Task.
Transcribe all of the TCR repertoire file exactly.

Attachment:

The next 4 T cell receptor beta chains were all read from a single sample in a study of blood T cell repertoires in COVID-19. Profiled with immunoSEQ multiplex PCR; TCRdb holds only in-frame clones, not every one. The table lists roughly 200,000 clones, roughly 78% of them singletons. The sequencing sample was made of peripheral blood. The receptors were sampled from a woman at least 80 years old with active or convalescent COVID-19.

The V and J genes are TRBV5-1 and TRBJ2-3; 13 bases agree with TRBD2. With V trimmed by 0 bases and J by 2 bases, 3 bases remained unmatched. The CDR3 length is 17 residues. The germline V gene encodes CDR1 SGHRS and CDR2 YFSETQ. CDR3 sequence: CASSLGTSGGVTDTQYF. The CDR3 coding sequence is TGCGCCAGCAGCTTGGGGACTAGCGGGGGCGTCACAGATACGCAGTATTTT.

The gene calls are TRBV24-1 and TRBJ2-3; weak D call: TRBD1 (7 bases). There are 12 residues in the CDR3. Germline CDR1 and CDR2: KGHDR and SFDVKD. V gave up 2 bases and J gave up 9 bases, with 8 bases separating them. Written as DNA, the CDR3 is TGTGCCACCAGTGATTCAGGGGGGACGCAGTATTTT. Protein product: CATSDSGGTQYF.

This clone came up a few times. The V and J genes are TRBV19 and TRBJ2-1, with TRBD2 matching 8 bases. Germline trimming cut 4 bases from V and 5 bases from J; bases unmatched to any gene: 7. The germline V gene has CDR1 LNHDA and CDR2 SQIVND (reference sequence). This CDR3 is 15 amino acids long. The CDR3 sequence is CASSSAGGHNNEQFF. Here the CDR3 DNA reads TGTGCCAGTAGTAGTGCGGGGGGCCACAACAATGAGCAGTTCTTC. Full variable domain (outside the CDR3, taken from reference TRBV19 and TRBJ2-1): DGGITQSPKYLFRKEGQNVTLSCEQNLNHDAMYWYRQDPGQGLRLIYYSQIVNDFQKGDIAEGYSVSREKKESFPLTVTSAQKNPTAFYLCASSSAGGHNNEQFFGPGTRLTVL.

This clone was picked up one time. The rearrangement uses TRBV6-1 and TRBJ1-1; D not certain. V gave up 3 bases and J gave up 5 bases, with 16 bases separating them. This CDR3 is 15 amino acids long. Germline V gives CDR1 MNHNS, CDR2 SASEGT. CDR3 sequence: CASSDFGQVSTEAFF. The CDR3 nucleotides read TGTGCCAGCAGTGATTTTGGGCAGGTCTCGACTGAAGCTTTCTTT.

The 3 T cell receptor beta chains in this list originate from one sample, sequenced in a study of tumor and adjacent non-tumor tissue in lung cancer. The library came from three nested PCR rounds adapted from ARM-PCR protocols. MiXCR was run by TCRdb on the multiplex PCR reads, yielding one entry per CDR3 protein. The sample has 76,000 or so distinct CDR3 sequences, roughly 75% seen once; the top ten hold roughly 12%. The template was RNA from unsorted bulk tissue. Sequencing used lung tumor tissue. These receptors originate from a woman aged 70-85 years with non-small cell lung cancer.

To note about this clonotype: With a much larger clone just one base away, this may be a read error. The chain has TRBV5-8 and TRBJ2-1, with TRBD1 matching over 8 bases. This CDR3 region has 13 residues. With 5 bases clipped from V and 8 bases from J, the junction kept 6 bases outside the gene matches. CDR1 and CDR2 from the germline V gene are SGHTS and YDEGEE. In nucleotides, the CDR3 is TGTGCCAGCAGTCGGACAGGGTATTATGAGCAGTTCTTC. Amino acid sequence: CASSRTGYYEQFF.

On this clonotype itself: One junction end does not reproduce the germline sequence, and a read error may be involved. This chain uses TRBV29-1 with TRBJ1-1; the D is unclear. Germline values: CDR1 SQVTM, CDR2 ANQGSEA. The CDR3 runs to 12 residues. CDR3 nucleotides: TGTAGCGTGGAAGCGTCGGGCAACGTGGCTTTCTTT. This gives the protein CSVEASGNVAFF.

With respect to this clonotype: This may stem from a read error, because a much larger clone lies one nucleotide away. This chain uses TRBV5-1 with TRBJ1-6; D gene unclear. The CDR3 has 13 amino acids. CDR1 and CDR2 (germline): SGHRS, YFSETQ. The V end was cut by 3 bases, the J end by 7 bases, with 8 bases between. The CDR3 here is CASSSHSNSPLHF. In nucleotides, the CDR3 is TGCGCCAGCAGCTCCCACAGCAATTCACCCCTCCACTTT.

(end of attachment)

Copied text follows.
The next 4 T cell receptor beta chains were all read from a single sample in a study of blood T cell repertoires in COVID-19. Profiled with immunoSEQ multiplex PCR; TCRdb holds only in-frame clones, not every one. The table lists roughly 200,000 clones, roughly 78% of them singletons. The sequencing sample was made of peripheral blood. The receptors were sampled from a woman at least 80 years old with active or convalescent COVID-19.

The V and J genes are TRBV5-1 and TRBJ2-3; 13 bases agree with TRBD2. With V trimmed by 0 bases and J by 2 bases, 3 bases remained unmatched. The CDR3 length is 17 residues. The germline V gene encodes CDR1 SGHRS and CDR2 YFSETQ. CDR3 sequence: CASSLGTSGGVTDTQYF. The CDR3 coding sequence is TGCGCCAGCAGCTTGGGGACTAGCGGGGGCGTCACAGATACGCAGTATTTT.

The gene calls are TRBV24-1 and TRBJ2-3; weak D call: TRBD1 (7 bases). There are 12 residues in the CDR3. Germline CDR1 and CDR2: KGHDR and SFDVKD. V gave up 2 bases and J gave up 9 bases, with 8 bases separating them. Written as DNA, the CDR3 is TGTGCCACCAGTGATTCAGGGGGGACGCAGTATTTT. Protein product: CATSDSGGTQYF.

This clone came up a few times. The V and J genes are TRBV19 and TRBJ2-1, with TRBD2 matching 8 bases. Germline trimming cut 4 bases from V and 5 bases from J; bases unmatched to any gene: 7. The germline V gene has CDR1 LNHDA and CDR2 SQIVND (reference sequence). This CDR3 is 15 amino acids long. The CDR3 sequence is CASSSAGGHNNEQFF. Here the CDR3 DNA reads TGTGCCAGTAGTAGTGCGGGGGGCCACAACAATGAGCAGTTCTTC. Full variable domain (outside the CDR3, taken from reference TRBV19 and TRBJ2-1): DGGITQSPKYLFRKEGQNVTLSCEQNLNHDAMYWYRQDPGQGLRLIYYSQIVNDFQKGDIAEGYSVSREKKESFPLTVTSAQKNPTAFYLCASSSAGGHNNEQFFGPGTRLTVL.

This clone was picked up one time. The rearrangement uses TRBV6-1 and TRBJ1-1; D not certain. V gave up 3 bases and J gave up 5 bases, with 16 bases separating them. This CDR3 is 15 amino acids long. Germline V gives CDR1 MNHNS, CDR2 SASEGT. CDR3 sequence: CASSDFGQVSTEAFF. The CDR3 nucleotides read TGTGCCAGCAGTGATTTTGGGCAGGTCTCGACTGAAGCTTTCTTT.

The 3 T cell receptor beta chains in this list originate from one sample, sequenced in a study of tumor and adjacent non-tumor tissue in lung cancer. The library came from three nested PCR rounds adapted from ARM-PCR protocols. MiXCR was run by TCRdb on the multiplex PCR reads, yielding one entry per CDR3 protein. The sample has 76,000 or so distinct CDR3 sequences, roughly 75% seen once; the top ten hold roughly 12%. The template was RNA from unsorted bulk tissue. Sequencing used lung tumor tissue. These receptors originate from a woman aged 70-85 years with non-small cell lung cancer.

To note about this clonotype: With a much larger clone just one base away, this may be a read error. The chain has TRBV5-8 and TRBJ2-1, with TRBD1 matching over 8 bases. This CDR3 region has 13 residues. With 5 bases clipped from V and 8 bases from J, the junction kept 6 bases outside the gene matches. CDR1 and CDR2 from the germline V gene are SGHTS and YDEGEE. In nucleotides, the CDR3 is TGTGCCAGCAGTCGGACAGGGTATTATGAGCAGTTCTTC. Amino acid sequence: CASSRTGYYEQFF.

On this clonotype itself: One junction end does not reproduce the germline sequence, and a read error may be involved. This chain uses TRBV29-1 with TRBJ1-1; the D is unclear. Germline values: CDR1 SQVTM, CDR2 ANQGSEA. The CDR3 runs to 12 residues. CDR3 nucleotides: TGTAGCGTGGAAGCGTCGGGCAACGTGGCTTTCTTT. This gives the protein CSVEASGNVAFF.

With respect to this clonotype: This may stem from a read error, because a much larger clone lies one nucleotide away. This chain uses TRBV5-1 with TRBJ1-6; D gene unclear. The CDR3 has 13 amino acids. CDR1 and CDR2 (germline): SGHRS, YFSETQ. The V end was cut by 3 bases, the J end by 7 bases, with 8 bases between. The CDR3 here is CASSSHSNSPLHF. In nucleotides, the CDR3 is TGCGCCAGCAGCTCCCACAGCAATTCACCCCTCCACTTT.